Personal Technology Mobile video Interactive television iPhone/Google Phone Applications GPS real-time, and location based services Tiny and cheap laptops High tech tooth brushes Virtual currency Entertainment (Television and Movies) Hottest shows are on cable, and have surrealistic themes (Vampire, Serial Killer, Drug Dealing Mom...CSI and SVU) Hottest movies also dealing with far-out content (Dark Knight, No Country for Old Men) Nostalgia comes back (Mad Men, Life on Mars) Anti-US and conspiracy films do not payback (Stop-Loss, Lions for Lambs, The Kingdom, Body of Lies) Gossip Reality wanes in favor of Competition Reality (Survivor 17 versus DWTS) Music DRM is Dead...Don't pay for anything Megastars are out, niche is in (Mexican Indie, Indian Punk, Western Mambo, Exotic and Global) iPod is cool, but so is Zune...and both should watchout for phones Everything is wireless Ringtones are over You will get more free stuff with downloads (lyrics, art, photos) Labels are losing as ban

Secrets of Success for Web 2.0 Start-ups

I have been working with Web start-ups for the past year, and there are several lessons I have learned: 1. Do not be a loss leader. Too many start-ups assume the business model, "we lose a little on every deal, but we'll make it up in volume." To be successful, a business model needs to have a positive variable margin. Yes, the amortization of R&D can be excluded, but it is important for customers to pay for what you sell...from the start! 2. Whatever it is you do, do it well. Do not go too broad too fast. You can have a roadmap to be broad, but you need to make certain that each step is on solid ground. Insure you have great technology, and a true advantage in the first step, then the second, and so on. Having a suite of average products will not succeed. 3. Do not overlook B2B. One truth is that businesses must spend moeny to make money. If your ultimate ambition is B2C, that's fine. Whatever you are doing to attract consumers will also be attractive to busines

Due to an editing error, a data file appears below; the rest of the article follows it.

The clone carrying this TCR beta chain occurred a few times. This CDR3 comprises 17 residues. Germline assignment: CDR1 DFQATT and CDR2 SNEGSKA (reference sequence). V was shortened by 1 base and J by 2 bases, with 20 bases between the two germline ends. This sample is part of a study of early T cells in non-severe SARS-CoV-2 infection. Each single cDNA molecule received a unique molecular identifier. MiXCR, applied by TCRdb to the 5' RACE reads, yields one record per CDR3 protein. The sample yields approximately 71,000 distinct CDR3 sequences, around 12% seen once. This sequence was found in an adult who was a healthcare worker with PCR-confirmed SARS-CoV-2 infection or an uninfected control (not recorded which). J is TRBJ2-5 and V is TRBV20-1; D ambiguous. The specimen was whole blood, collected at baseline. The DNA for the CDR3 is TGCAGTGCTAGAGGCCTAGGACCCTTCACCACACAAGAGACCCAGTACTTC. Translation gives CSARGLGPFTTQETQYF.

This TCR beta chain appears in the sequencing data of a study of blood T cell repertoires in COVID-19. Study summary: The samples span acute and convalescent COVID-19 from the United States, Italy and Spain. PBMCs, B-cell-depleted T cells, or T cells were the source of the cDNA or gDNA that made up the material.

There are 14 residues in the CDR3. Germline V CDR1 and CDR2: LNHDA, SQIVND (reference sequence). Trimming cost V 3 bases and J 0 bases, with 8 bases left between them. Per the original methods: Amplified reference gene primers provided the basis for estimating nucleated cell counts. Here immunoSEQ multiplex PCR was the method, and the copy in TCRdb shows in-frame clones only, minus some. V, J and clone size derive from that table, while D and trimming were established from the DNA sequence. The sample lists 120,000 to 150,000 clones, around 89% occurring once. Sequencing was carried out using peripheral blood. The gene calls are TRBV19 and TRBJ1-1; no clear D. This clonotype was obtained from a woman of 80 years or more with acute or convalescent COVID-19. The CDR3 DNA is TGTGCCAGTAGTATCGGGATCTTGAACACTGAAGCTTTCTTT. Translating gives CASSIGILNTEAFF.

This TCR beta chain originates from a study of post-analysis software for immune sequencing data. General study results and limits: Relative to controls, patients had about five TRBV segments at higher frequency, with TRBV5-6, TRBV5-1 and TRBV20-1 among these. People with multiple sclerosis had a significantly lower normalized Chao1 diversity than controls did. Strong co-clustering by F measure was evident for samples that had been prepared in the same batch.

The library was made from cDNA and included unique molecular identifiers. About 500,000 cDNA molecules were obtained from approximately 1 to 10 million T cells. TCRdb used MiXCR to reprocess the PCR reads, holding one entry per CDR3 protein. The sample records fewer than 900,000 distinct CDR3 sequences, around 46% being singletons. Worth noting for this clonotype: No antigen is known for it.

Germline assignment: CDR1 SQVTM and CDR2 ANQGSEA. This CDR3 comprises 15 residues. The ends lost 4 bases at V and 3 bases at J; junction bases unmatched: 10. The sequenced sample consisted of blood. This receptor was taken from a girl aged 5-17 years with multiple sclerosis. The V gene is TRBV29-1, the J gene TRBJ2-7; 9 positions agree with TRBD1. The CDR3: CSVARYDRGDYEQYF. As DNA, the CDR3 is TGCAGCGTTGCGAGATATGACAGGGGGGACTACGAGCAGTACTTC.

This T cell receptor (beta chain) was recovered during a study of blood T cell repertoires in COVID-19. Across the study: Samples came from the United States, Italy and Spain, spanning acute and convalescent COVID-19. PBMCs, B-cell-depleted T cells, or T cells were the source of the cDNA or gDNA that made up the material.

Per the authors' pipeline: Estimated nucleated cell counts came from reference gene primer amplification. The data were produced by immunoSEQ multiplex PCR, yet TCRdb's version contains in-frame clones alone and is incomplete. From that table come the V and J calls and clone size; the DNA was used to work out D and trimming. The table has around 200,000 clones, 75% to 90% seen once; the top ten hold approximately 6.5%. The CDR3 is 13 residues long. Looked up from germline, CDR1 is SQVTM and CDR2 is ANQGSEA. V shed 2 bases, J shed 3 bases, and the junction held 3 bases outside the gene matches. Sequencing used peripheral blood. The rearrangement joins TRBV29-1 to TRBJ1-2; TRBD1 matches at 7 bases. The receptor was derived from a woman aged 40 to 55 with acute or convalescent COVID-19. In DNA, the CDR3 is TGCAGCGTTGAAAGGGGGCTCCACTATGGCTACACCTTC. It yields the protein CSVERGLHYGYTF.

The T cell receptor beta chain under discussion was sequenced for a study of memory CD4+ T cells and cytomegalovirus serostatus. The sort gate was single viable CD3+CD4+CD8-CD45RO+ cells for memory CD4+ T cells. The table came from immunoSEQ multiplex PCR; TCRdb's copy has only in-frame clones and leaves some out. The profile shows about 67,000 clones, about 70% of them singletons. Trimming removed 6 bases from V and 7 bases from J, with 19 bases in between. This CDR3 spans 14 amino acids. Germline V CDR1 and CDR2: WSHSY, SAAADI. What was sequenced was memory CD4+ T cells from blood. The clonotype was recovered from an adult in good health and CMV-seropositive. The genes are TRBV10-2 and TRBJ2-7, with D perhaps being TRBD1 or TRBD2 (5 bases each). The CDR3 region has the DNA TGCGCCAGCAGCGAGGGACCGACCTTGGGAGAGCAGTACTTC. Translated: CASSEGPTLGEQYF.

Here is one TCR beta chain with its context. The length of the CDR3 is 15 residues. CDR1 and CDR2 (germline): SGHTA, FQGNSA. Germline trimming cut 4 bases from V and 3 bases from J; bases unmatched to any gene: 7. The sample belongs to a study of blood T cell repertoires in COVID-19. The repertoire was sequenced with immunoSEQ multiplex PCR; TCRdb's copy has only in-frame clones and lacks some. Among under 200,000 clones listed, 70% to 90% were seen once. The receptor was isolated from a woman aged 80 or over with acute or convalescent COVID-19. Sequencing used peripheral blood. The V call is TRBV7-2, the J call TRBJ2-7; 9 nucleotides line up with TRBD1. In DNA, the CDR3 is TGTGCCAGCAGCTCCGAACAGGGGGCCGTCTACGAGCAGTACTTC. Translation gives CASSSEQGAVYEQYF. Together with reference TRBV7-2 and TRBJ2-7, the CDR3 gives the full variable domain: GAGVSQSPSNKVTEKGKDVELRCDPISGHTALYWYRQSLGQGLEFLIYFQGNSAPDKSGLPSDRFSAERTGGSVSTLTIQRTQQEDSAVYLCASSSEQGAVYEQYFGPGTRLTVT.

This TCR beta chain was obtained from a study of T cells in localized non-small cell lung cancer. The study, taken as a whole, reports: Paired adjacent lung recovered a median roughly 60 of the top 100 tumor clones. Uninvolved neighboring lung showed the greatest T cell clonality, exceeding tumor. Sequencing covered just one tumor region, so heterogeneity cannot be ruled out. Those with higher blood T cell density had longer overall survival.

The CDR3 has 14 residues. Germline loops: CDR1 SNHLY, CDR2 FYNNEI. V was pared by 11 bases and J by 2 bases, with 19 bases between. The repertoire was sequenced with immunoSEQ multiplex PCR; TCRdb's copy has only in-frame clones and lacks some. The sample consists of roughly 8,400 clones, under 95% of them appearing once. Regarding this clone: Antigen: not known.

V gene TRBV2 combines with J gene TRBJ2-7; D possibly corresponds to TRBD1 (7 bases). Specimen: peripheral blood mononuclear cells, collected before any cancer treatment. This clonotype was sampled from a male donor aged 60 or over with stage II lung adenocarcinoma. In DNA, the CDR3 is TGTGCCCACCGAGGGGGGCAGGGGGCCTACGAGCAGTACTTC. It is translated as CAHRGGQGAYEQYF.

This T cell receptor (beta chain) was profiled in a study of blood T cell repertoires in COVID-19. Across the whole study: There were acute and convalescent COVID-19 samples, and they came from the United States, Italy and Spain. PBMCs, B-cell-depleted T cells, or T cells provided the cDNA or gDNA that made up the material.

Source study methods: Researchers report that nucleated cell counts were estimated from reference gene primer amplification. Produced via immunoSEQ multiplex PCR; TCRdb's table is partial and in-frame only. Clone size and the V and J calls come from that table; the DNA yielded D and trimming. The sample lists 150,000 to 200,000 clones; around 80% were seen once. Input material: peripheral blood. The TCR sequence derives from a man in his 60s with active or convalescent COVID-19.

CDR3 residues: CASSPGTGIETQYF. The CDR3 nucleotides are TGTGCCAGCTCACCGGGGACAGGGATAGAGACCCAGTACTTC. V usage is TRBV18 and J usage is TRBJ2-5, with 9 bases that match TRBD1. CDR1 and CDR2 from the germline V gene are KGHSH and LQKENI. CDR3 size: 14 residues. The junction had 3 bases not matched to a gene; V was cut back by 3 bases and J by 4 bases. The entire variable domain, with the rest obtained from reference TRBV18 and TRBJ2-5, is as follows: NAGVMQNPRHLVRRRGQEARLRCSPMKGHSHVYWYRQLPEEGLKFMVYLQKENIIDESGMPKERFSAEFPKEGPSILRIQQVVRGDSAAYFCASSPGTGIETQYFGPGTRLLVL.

Did I have an impact at Microsoft's Xbox? Let the Annual Report decide!